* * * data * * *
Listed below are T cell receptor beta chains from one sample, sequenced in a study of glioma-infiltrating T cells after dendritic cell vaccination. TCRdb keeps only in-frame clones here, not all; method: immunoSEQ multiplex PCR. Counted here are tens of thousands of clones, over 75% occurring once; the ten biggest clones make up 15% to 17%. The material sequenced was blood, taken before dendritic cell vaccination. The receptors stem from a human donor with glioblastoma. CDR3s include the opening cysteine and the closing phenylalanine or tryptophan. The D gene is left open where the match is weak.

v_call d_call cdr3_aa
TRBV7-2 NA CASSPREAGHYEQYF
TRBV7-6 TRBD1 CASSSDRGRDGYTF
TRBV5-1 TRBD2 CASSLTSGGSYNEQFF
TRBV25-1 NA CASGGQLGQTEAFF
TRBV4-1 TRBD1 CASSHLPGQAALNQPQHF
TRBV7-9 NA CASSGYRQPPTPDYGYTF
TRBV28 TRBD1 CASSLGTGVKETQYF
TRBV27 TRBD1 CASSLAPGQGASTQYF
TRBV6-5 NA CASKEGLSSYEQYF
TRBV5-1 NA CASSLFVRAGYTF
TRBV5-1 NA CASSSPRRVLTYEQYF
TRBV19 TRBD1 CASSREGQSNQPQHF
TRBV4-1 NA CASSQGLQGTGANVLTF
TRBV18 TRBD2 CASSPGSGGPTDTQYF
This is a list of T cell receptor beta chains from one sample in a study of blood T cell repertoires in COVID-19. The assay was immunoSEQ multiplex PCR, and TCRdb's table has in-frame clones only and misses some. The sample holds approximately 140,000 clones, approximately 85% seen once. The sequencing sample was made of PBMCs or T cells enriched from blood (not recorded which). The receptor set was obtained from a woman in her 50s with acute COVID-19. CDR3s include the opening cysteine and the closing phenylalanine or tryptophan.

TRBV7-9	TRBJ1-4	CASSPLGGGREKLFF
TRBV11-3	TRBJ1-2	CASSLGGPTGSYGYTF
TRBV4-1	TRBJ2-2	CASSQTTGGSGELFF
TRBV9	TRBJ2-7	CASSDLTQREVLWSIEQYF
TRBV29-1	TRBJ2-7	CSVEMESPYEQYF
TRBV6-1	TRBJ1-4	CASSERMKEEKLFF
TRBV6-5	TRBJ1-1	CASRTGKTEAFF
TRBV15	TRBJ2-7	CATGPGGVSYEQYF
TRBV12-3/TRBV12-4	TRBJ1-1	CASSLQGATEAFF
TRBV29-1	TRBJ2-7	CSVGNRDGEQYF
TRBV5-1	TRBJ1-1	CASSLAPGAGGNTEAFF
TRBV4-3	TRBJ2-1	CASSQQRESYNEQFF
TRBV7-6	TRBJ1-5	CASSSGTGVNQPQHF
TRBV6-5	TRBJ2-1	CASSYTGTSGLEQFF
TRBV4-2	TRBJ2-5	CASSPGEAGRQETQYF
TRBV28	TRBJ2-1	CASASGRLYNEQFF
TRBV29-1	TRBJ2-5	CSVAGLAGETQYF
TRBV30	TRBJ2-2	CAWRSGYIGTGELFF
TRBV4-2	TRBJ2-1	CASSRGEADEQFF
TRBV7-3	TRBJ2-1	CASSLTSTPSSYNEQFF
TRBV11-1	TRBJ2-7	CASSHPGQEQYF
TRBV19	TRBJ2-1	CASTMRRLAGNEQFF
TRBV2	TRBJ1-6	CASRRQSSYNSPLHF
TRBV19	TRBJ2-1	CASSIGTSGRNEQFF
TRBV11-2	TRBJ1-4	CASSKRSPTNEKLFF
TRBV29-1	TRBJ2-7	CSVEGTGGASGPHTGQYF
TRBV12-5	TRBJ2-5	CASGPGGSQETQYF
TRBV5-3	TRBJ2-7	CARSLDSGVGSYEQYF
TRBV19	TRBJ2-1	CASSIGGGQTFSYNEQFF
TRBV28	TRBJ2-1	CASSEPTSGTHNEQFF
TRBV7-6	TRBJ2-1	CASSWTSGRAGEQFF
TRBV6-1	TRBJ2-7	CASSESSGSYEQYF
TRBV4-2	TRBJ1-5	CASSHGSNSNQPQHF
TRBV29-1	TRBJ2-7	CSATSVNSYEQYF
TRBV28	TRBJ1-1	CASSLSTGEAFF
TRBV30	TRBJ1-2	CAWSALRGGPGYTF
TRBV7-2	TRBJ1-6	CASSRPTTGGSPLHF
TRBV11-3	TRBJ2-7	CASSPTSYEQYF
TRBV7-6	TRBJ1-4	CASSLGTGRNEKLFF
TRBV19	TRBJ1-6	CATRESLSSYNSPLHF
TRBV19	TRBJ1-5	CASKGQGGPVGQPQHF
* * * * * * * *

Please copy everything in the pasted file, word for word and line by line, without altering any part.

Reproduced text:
Listed below are T cell receptor beta chains from one sample, sequenced in a study of glioma-infiltrating T cells after dendritic cell vaccination. TCRdb keeps only in-frame clones here, not all; method: immunoSEQ multiplex PCR. Counted here are tens of thousands of clones, over 75% occurring once; the ten biggest clones make up 15% to 17%. The material sequenced was blood, taken before dendritic cell vaccination. The receptors stem from a human donor with glioblastoma. CDR3s include the opening cysteine and the closing phenylalanine or tryptophan. The D gene is left open where the match is weak.

v_call d_call cdr3_aa
TRBV7-2 NA CASSPREAGHYEQYF
TRBV7-6 TRBD1 CASSSDRGRDGYTF
TRBV5-1 TRBD2 CASSLTSGGSYNEQFF
TRBV25-1 NA CASGGQLGQTEAFF
TRBV4-1 TRBD1 CASSHLPGQAALNQPQHF
TRBV7-9 NA CASSGYRQPPTPDYGYTF
TRBV28 TRBD1 CASSLGTGVKETQYF
TRBV27 TRBD1 CASSLAPGQGASTQYF
TRBV6-5 NA CASKEGLSSYEQYF
TRBV5-1 NA CASSLFVRAGYTF
TRBV5-1 NA CASSSPRRVLTYEQYF
TRBV19 TRBD1 CASSREGQSNQPQHF
TRBV4-1 NA CASSQGLQGTGANVLTF
TRBV18 TRBD2 CASSPGSGGPTDTQYF
This is a list of T cell receptor beta chains from one sample in a study of blood T cell repertoires in COVID-19. The assay was immunoSEQ multiplex PCR, and TCRdb's table has in-frame clones only and misses some. The sample holds approximately 140,000 clones, approximately 85% seen once. The sequencing sample was made of PBMCs or T cells enriched from blood (not recorded which). The receptor set was obtained from a woman in her 50s with acute COVID-19. CDR3s include the opening cysteine and the closing phenylalanine or tryptophan.

TRBV7-9	TRBJ1-4	CASSPLGGGREKLFF
TRBV11-3	TRBJ1-2	CASSLGGPTGSYGYTF
TRBV4-1	TRBJ2-2	CASSQTTGGSGELFF
TRBV9	TRBJ2-7	CASSDLTQREVLWSIEQYF
TRBV29-1	TRBJ2-7	CSVEMESPYEQYF
TRBV6-1	TRBJ1-4	CASSERMKEEKLFF
TRBV6-5	TRBJ1-1	CASRTGKTEAFF
TRBV15	TRBJ2-7	CATGPGGVSYEQYF
TRBV12-3/TRBV12-4	TRBJ1-1	CASSLQGATEAFF
TRBV29-1	TRBJ2-7	CSVGNRDGEQYF
TRBV5-1	TRBJ1-1	CASSLAPGAGGNTEAFF
TRBV4-3	TRBJ2-1	CASSQQRESYNEQFF
TRBV7-6	TRBJ1-5	CASSSGTGVNQPQHF
TRBV6-5	TRBJ2-1	CASSYTGTSGLEQFF
TRBV4-2	TRBJ2-5	CASSPGEAGRQETQYF
TRBV28	TRBJ2-1	CASASGRLYNEQFF
TRBV29-1	TRBJ2-5	CSVAGLAGETQYF
TRBV30	TRBJ2-2	CAWRSGYIGTGELFF
TRBV4-2	TRBJ2-1	CASSRGEADEQFF
TRBV7-3	TRBJ2-1	CASSLTSTPSSYNEQFF
TRBV11-1	TRBJ2-7	CASSHPGQEQYF
TRBV19	TRBJ2-1	CASTMRRLAGNEQFF
TRBV2	TRBJ1-6	CASRRQSSYNSPLHF
TRBV19	TRBJ2-1	CASSIGTSGRNEQFF
TRBV11-2	TRBJ1-4	CASSKRSPTNEKLFF
TRBV29-1	TRBJ2-7	CSVEGTGGASGPHTGQYF
TRBV12-5	TRBJ2-5	CASGPGGSQETQYF
TRBV5-3	TRBJ2-7	CARSLDSGVGSYEQYF
TRBV19	TRBJ2-1	CASSIGGGQTFSYNEQFF
TRBV28	TRBJ2-1	CASSEPTSGTHNEQFF
TRBV7-6	TRBJ2-1	CASSWTSGRAGEQFF
TRBV6-1	TRBJ2-7	CASSESSGSYEQYF
TRBV4-2	TRBJ1-5	CASSHGSNSNQPQHF
TRBV29-1	TRBJ2-7	CSATSVNSYEQYF
TRBV28	TRBJ1-1	CASSLSTGEAFF
TRBV30	TRBJ1-2	CAWSALRGGPGYTF
TRBV7-2	TRBJ1-6	CASSRPTTGGSPLHF
TRBV11-3	TRBJ2-7	CASSPTSYEQYF
TRBV7-6	TRBJ1-4	CASSLGTGRNEKLFF
TRBV19	TRBJ1-6	CATRESLSSYNSPLHF
TRBV19	TRBJ1-5	CASKGQGGPVGQPQHF